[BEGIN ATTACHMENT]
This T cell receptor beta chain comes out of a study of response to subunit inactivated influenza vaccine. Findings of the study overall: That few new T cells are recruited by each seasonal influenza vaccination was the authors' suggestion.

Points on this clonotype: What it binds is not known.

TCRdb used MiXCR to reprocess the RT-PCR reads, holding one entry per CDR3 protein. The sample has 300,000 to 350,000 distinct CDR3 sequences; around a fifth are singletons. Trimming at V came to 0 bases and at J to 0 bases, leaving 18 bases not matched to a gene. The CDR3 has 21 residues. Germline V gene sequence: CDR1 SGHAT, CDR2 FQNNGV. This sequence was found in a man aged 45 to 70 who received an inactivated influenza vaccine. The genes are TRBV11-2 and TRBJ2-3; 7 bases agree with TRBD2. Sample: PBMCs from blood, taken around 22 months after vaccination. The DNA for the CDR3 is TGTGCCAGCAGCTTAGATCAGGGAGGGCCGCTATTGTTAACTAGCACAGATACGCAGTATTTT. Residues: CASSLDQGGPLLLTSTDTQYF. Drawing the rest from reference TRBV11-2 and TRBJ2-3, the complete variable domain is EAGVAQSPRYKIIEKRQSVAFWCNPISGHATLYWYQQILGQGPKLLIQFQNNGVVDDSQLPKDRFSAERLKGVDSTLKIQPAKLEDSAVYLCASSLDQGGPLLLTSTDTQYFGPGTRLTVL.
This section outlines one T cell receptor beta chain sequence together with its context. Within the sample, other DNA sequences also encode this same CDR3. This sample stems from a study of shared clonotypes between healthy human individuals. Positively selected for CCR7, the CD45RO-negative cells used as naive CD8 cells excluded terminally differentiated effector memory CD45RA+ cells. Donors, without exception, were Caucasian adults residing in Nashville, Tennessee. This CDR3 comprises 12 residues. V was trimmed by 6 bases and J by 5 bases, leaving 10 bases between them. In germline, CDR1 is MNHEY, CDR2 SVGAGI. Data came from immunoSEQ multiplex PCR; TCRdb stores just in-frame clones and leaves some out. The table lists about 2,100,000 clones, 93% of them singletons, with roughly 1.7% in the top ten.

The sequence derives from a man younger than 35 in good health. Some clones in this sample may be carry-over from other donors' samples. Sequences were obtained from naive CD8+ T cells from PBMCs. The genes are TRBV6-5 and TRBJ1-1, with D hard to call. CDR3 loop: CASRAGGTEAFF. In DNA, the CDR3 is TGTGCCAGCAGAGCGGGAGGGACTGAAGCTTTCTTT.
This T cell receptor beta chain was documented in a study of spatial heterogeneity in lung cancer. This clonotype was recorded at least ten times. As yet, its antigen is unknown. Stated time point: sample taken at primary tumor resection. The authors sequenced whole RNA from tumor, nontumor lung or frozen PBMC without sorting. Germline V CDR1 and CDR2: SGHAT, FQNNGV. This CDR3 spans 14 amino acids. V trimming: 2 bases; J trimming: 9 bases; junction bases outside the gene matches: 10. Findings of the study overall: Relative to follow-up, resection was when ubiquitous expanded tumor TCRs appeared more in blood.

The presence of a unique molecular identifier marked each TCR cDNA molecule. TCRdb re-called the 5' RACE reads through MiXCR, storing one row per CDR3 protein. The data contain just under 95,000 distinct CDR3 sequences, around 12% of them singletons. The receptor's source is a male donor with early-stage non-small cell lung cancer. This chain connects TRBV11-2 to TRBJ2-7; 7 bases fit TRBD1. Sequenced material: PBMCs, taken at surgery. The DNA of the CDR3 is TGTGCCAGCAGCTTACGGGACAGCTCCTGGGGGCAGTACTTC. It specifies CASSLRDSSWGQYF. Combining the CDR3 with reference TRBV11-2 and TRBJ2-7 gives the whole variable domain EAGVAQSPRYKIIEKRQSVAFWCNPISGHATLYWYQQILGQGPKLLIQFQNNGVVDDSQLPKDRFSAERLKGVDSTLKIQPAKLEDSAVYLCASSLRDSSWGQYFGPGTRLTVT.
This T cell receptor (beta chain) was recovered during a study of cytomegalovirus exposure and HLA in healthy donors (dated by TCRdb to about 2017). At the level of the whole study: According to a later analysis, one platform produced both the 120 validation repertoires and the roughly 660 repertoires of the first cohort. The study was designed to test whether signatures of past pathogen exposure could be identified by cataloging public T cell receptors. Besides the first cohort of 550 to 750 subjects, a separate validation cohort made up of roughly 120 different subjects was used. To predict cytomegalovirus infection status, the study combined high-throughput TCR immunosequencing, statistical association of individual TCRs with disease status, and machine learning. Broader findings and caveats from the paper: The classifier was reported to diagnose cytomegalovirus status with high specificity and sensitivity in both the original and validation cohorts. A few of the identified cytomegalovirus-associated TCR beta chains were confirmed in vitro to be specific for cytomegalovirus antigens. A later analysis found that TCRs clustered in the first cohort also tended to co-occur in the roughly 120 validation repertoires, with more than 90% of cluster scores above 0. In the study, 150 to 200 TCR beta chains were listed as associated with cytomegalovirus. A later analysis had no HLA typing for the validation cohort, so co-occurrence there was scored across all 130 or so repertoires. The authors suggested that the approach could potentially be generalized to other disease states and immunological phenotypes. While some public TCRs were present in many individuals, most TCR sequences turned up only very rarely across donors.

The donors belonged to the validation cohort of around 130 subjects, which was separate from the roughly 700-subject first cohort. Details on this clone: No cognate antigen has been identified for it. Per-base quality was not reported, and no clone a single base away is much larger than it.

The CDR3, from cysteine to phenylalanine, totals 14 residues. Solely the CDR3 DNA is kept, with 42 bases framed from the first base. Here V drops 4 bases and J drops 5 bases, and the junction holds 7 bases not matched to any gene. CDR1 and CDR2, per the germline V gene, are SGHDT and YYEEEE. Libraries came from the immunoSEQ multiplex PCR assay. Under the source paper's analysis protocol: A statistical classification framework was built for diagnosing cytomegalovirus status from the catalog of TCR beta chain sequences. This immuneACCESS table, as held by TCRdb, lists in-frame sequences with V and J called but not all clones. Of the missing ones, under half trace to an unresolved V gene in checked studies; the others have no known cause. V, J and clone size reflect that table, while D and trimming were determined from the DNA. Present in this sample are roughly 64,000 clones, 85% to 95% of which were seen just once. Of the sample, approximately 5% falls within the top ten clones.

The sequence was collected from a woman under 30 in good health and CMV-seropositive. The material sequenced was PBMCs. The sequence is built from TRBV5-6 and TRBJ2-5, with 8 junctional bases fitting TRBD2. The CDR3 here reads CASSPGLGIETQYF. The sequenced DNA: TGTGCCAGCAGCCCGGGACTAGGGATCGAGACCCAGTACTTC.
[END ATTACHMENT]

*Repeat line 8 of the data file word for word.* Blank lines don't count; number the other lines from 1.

This T cell receptor (beta chain) was recovered during a study of cytomegalovirus exposure and HLA in healthy donors (dated by TCRdb to about 2017). At the level of the whole study: According to a later analysis, one platform produced both the 120 validation repertoires and the roughly 660 repertoires of the first cohort. The study was designed to test whether signatures of past pathogen exposure could be identified by cataloging public T cell receptors. Besides the first cohort of 550 to 750 subjects, a separate validation cohort made up of roughly 120 different subjects was used. To predict cytomegalovirus infection status, the study combined high-throughput TCR immunosequencing, statistical association of individual TCRs with disease status, and machine learning. Broader findings and caveats from the paper: The classifier was reported to diagnose cytomegalovirus status with high specificity and sensitivity in both the original and validation cohorts. A few of the identified cytomegalovirus-associated TCR beta chains were confirmed in vitro to be specific for cytomegalovirus antigens. A later analysis found that TCRs clustered in the first cohort also tended to co-occur in the roughly 120 validation repertoires, with more than 90% of cluster scores above 0. In the study, 150 to 200 TCR beta chains were listed as associated with cytomegalovirus. A later analysis had no HLA typing for the validation cohort, so co-occurrence there was scored across all 130 or so repertoires. The authors suggested that the approach could potentially be generalized to other disease states and immunological phenotypes. While some public TCRs were present in many individuals, most TCR sequences turned up only very rarely across donors.